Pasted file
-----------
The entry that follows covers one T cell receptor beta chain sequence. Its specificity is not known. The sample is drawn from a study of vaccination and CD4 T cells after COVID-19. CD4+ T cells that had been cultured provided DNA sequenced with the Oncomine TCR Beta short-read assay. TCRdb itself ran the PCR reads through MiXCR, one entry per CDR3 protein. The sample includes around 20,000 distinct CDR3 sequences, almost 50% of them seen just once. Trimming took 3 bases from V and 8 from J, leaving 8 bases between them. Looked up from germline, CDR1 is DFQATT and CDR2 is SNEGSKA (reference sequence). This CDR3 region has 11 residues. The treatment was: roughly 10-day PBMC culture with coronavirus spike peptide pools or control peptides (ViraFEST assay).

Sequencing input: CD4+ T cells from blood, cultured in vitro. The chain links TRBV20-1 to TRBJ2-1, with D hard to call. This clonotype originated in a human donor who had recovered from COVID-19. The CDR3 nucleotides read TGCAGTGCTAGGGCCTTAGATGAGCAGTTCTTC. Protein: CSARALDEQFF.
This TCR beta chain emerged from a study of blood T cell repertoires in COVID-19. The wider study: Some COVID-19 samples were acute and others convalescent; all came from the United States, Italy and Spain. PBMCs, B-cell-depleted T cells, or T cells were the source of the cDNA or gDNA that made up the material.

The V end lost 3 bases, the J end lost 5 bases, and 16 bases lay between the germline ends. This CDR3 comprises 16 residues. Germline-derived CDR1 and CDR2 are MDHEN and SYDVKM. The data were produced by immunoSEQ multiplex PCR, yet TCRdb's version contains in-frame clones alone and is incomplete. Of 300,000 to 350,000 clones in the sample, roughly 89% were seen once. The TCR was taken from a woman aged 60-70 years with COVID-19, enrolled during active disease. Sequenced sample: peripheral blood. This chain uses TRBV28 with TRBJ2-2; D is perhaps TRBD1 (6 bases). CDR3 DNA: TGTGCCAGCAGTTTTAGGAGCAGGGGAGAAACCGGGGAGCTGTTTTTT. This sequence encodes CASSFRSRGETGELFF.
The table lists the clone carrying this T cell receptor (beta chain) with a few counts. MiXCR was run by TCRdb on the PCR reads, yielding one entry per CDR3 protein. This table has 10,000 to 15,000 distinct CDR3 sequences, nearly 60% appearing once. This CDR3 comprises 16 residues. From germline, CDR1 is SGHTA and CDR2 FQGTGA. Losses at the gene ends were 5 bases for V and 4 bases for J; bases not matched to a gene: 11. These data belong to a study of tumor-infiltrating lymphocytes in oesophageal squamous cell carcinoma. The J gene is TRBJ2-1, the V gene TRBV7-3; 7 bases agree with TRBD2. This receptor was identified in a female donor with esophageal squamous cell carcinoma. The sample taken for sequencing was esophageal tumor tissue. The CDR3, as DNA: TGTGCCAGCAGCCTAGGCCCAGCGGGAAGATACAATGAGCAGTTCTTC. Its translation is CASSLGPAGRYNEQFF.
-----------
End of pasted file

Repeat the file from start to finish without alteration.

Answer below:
The entry that follows covers one T cell receptor beta chain sequence. Its specificity is not known. The sample is drawn from a study of vaccination and CD4 T cells after COVID-19. CD4+ T cells that had been cultured provided DNA sequenced with the Oncomine TCR Beta short-read assay. TCRdb itself ran the PCR reads through MiXCR, one entry per CDR3 protein. The sample includes around 20,000 distinct CDR3 sequences, almost 50% of them seen just once. Trimming took 3 bases from V and 8 from J, leaving 8 bases between them. Looked up from germline, CDR1 is DFQATT and CDR2 is SNEGSKA (reference sequence). This CDR3 region has 11 residues. The treatment was: roughly 10-day PBMC culture with coronavirus spike peptide pools or control peptides (ViraFEST assay).

Sequencing input: CD4+ T cells from blood, cultured in vitro. The chain links TRBV20-1 to TRBJ2-1, with D hard to call. This clonotype originated in a human donor who had recovered from COVID-19. The CDR3 nucleotides read TGCAGTGCTAGGGCCTTAGATGAGCAGTTCTTC. Protein: CSARALDEQFF.
This TCR beta chain emerged from a study of blood T cell repertoires in COVID-19. The wider study: Some COVID-19 samples were acute and others convalescent; all came from the United States, Italy and Spain. PBMCs, B-cell-depleted T cells, or T cells were the source of the cDNA or gDNA that made up the material.

The V end lost 3 bases, the J end lost 5 bases, and 16 bases lay between the germline ends. This CDR3 comprises 16 residues. Germline-derived CDR1 and CDR2 are MDHEN and SYDVKM. The data were produced by immunoSEQ multiplex PCR, yet TCRdb's version contains in-frame clones alone and is incomplete. Of 300,000 to 350,000 clones in the sample, roughly 89% were seen once. The TCR was taken from a woman aged 60-70 years with COVID-19, enrolled during active disease. Sequenced sample: peripheral blood. This chain uses TRBV28 with TRBJ2-2; D is perhaps TRBD1 (6 bases). CDR3 DNA: TGTGCCAGCAGTTTTAGGAGCAGGGGAGAAACCGGGGAGCTGTTTTTT. This sequence encodes CASSFRSRGETGELFF.
The table lists the clone carrying this T cell receptor (beta chain) with a few counts. MiXCR was run by TCRdb on the PCR reads, yielding one entry per CDR3 protein. This table has 10,000 to 15,000 distinct CDR3 sequences, nearly 60% appearing once. This CDR3 comprises 16 residues. From germline, CDR1 is SGHTA and CDR2 FQGTGA. Losses at the gene ends were 5 bases for V and 4 bases for J; bases not matched to a gene: 11. These data belong to a study of tumor-infiltrating lymphocytes in oesophageal squamous cell carcinoma. The J gene is TRBJ2-1, the V gene TRBV7-3; 7 bases agree with TRBD2. This receptor was identified in a female donor with esophageal squamous cell carcinoma. The sample taken for sequencing was esophageal tumor tissue. The CDR3, as DNA: TGTGCCAGCAGCCTAGGCCCAGCGGGAAGATACAATGAGCAGTTCTTC. Its translation is CASSLGPAGRYNEQFF.